Louise Julie de Mailly
Early life, family and marriage
Louise Julie was born the eldest daughter of Louis de Mailly, marquis de Nesle et de Mailly, Prince d'Orange (1689 - 1767), and his wife, Armande Félice de La Porte Mazarin (1691 - 1729). Her parents had been married in 1709. Her mother was the daughter of Paul Jules de La Porte, duc Mazarin et de La Meilleraye (1666 - 1731), the son of the famous adventuress, Hortense Mancini, the niece of Cardinal Mazarin. Louise Julie had four younger full sisters:
- Pauline Félicité de Mailly, Mademoiselle de Nesle, marquise de Vintimille (1712 - 1741),
- Diane Adélaïde de Mailly, Mademoiselle de Montcavrel, duchesse de Lauraguais (1714 - 1769),
- Hortense Félicité de Mailly, Mademoiselle de Chalon, marquise de Flavacourt (1715 - 1763).
- Marie Anne de Mailly, Mademoiselle de Monchy, marquise de La Tournelle, duchesse de Châteauroux (1717 - 1744).
The only one of the de Nesle sisters not to become one of Louis XV's mistresses was the marquise de Flavacourt. Louise Julie was the first sister to attract the king, but it was Marie Anne who was the most successful in manipulating him and becoming politically powerful.
Louise Julie also had a younger half-sister, Henriette de Bourbon (1725 - 1780), Mademoiselle de Verneuil, from her mother's relationship with the duc de Bourbon, the chief minister of Louis XV from 1723 to 1726.
In her youth, Louise Julie was known as Mademoiselle de Mailly. On 31 May 1726, she married her cousin, Louis Alexandre de Mailly, comte de Mailly (b. 1694). Her husband died on 30 July 1743.
Mistress to Louis XV
Shortly after her marriage, Louise Julie caught the attention of King Louis XV, and was permitted by her husband to become a royal mistress. Although she became the king's mistress in 1732, Madame de Mailly was not officially recognized as his maîtresse en titre until 1738. Madame de Mailly did not use her new position at court to enrich herself or to interfere in politics, unlike her younger sister Marie Anne, who proved to be quite a successful political intriguer.
In 1738, Madame de Mailly received a letter from her younger sister Pauline-Félicité requesting to be invited to court. Madame de Mailly granted her sister's wish, but upon her arrival at court, Pauline-Félicité seduced the king and became his mistress.
While Madame de Mailly remained as the official mistress, the king fell in love with Pauline-Félicité and arranged for her to marry the marquis de Vintimille. He even gave Madame de Vintimille the castle of Choisy-le-Roi as a gift. Madame de Vintimille quickly became pregnant by the king, and she died giving birth to his illegitimate son, Louis, the duc de Luc, who looked so much like the king that he was called Demi-Louis, "small Louis". Madame de Ventimille's corpse was sent to Lit-the-Parade in the town of Versailles, but during the night, a mob broke in and mutilated the body of "the king's whore".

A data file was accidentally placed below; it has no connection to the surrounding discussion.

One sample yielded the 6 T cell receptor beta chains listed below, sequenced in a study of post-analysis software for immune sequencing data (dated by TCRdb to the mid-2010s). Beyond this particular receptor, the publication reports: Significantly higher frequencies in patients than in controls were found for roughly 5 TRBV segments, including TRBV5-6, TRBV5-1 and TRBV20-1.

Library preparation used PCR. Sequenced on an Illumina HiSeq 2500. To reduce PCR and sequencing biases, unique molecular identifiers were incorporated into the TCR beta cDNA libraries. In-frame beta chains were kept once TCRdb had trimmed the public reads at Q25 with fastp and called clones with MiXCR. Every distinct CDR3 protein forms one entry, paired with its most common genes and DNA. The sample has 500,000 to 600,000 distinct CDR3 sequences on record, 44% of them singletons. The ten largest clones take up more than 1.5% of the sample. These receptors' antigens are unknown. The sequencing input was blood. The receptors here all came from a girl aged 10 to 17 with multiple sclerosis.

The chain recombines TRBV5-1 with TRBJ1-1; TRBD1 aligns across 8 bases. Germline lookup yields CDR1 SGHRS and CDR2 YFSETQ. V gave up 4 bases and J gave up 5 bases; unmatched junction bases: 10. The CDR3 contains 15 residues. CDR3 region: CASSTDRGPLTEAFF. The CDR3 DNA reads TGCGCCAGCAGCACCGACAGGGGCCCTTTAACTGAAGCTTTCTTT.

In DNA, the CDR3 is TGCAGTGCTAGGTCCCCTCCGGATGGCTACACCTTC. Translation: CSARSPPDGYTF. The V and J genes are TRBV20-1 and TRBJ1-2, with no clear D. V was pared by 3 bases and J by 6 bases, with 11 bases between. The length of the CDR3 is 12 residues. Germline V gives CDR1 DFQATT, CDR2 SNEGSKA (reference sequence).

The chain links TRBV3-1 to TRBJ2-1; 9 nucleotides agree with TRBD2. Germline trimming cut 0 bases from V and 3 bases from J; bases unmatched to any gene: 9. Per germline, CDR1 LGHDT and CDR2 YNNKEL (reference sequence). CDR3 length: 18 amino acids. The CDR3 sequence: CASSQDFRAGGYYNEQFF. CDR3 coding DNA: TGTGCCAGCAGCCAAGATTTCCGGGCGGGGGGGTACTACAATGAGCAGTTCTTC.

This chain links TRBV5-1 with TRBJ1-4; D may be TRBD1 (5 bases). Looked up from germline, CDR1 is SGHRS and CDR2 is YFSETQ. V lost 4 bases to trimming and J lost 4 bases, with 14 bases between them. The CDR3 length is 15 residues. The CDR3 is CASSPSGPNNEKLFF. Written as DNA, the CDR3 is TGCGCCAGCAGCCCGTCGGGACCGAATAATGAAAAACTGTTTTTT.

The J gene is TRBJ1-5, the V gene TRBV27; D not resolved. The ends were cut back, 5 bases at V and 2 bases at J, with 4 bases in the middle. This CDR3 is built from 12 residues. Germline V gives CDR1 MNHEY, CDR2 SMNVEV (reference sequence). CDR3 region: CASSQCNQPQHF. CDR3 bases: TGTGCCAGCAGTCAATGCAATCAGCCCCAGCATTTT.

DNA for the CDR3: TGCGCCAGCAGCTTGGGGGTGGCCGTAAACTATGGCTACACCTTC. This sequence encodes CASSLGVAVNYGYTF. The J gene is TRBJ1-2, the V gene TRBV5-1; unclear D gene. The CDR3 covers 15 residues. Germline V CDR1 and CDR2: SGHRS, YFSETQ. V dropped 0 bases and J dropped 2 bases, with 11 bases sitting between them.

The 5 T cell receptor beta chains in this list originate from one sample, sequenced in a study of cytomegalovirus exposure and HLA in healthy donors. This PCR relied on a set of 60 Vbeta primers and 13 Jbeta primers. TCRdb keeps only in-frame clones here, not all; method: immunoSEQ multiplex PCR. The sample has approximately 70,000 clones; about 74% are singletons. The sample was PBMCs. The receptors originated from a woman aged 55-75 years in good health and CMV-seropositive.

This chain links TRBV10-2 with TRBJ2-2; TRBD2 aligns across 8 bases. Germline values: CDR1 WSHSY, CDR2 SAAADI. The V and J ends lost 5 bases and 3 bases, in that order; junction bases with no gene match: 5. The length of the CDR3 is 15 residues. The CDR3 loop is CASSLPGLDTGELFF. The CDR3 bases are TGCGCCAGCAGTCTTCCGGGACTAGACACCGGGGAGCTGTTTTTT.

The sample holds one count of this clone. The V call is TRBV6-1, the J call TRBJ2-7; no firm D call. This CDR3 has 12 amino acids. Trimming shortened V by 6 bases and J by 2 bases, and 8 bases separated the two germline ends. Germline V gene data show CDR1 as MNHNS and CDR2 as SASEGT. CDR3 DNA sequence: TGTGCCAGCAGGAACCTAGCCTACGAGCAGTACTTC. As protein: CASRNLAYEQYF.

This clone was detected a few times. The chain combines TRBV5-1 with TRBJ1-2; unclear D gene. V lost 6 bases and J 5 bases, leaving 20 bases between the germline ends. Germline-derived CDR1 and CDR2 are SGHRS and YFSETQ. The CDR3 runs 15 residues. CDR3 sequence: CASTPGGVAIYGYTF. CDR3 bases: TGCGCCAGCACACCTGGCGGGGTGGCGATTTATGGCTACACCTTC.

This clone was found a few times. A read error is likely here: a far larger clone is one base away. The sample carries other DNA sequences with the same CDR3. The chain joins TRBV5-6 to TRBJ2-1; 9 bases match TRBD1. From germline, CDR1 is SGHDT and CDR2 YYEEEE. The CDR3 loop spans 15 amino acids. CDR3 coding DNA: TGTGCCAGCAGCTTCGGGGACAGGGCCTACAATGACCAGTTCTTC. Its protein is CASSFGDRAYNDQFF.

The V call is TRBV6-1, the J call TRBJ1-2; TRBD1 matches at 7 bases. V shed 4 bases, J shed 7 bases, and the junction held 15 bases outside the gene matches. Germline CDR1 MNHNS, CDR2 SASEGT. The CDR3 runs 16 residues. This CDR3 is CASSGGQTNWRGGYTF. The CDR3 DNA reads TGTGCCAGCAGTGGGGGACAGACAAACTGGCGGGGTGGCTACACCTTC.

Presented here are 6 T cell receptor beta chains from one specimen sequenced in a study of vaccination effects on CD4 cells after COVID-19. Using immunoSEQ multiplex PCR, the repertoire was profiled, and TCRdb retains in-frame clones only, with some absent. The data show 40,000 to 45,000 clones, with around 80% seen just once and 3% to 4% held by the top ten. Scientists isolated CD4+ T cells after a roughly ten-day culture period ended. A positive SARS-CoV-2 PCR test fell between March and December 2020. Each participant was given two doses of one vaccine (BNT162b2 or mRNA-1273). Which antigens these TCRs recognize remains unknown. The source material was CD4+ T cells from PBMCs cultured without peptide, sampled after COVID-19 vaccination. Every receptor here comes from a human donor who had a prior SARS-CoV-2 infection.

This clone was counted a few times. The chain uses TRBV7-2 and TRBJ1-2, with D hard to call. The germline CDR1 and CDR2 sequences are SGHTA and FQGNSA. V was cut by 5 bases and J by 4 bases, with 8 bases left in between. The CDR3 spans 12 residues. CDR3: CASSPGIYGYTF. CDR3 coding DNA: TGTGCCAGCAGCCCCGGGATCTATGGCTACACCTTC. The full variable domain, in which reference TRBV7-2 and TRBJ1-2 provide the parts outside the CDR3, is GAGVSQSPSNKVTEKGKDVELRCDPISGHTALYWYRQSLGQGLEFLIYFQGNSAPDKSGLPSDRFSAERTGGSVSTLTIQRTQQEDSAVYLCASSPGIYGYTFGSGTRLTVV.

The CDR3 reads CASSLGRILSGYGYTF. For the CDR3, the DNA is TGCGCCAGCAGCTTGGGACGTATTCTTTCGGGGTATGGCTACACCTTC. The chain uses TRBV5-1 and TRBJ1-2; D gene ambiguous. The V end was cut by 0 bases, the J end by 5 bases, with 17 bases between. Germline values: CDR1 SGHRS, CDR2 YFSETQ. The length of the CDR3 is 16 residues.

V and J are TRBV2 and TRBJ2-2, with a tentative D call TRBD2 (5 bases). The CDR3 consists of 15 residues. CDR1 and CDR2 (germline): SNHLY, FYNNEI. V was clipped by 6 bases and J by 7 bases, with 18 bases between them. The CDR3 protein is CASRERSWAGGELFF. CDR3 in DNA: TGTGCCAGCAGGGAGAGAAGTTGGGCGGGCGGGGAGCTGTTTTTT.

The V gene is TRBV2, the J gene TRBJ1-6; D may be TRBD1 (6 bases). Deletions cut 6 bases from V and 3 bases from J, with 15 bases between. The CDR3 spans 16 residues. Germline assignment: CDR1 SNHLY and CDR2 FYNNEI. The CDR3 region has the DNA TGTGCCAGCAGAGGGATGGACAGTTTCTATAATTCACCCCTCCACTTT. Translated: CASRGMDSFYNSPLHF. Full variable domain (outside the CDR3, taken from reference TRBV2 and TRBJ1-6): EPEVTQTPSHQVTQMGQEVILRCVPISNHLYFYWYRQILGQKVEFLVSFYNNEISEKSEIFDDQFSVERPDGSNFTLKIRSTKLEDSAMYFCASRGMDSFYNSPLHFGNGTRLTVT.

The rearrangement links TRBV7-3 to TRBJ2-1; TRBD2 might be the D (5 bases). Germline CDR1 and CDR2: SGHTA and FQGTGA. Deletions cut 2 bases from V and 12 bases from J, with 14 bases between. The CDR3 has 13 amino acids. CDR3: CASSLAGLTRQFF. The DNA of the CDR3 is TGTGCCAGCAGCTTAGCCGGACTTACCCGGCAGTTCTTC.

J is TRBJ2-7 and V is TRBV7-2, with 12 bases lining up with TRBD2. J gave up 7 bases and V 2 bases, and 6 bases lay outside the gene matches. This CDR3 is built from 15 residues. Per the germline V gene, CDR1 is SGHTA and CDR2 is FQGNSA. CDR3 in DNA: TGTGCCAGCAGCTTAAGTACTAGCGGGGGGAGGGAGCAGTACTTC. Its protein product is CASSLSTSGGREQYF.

The king and Madame de Mailly were both devastated by the death of Madame de Vintimille and shocked by the mutilation of her body. In her despair, Madame de Mailly is said to have begun to wash the feet of poor.
Afterwards, the king's best friend, the manipulative duc de Richelieu, began to cast about for another candidate to fulfil his royal friend's desires as he did not want Madame de Mailly to regain the king's affections. He eventually decided upon the younger sister of both Madame de Mailly and Madame de Vintimille, Marie Anne, the widow of the marquis de La Tournelle.
At a masked ball on Shrove Tuesday, 1742, Richelieu led Marie Anne up to the king and introduced them. The beautiful marquise, however, at first rejected the royal advances. She already had a lover, the young duc d'Agénois (afterwards the duc d'Aiguillon), and was not inclined to give him up even for the king's sake. As a result, Louis conspired with Richelieu, who was d'Agénois's uncle, to rid himself of the young suitor. Richelieu was quite anxious to do anything to bring about a liaison between the king and Madame de La Tournelle because he knew Madame de Mailly did not view him in a kindly light. The result of their deliberations was that Louis, in imitation of the biblical David, sent his rival to fight the Austrians in Italy. Here, more fortunate than the husband of Bathsheba, the duc d'Agénois was only wounded, and returned to the court in glory.
Louis was in despair, but Richelieu, who was a resourceful man, was not one to lightly accept defeat. He sent his nephew to Languedoc, where a beautiful young lady had been instructed to seduce him. This she did most effectively; letters of a very passionate nature were exchanged; the lady despatched those which she received to Richelieu, and in due course they were brought to the notice of Madame de La Tournelle, who, furious at her young duke's deceitfullness, turned her attentions to the king.
But Madame de La Tournelle, who was by far the ablest as well as the most attractive of the de Nesle sisters, unlike Madame de Vintimille and Madame de Lauraguais, was by no means disposed to rest content with a divided empire and secret favours. She insisted that her older sister Madame de Mailly should be dismissed and she herself acknowledged in her place. Louis, who was already wearying of the tears and reproaches of the elder sister, consented; and the countess's post of dame du palais to Queen Marie Leszczyńska was taken away from her, and she was ordered to leave the court. Finding refuge in a convent, Madame de Mailly was to become quite religious.
- E. and J. de Goncourt, La Duchesse de Châteauroux et ses soeurs (1879)
- Toussaint, Anecdotes curieuses de . . . Louis XV (2 vols., 1905)
- J. B. H. R. Capefigue, Mesdemoiselles de Nesle et la jeunesse de Louis XV (1864)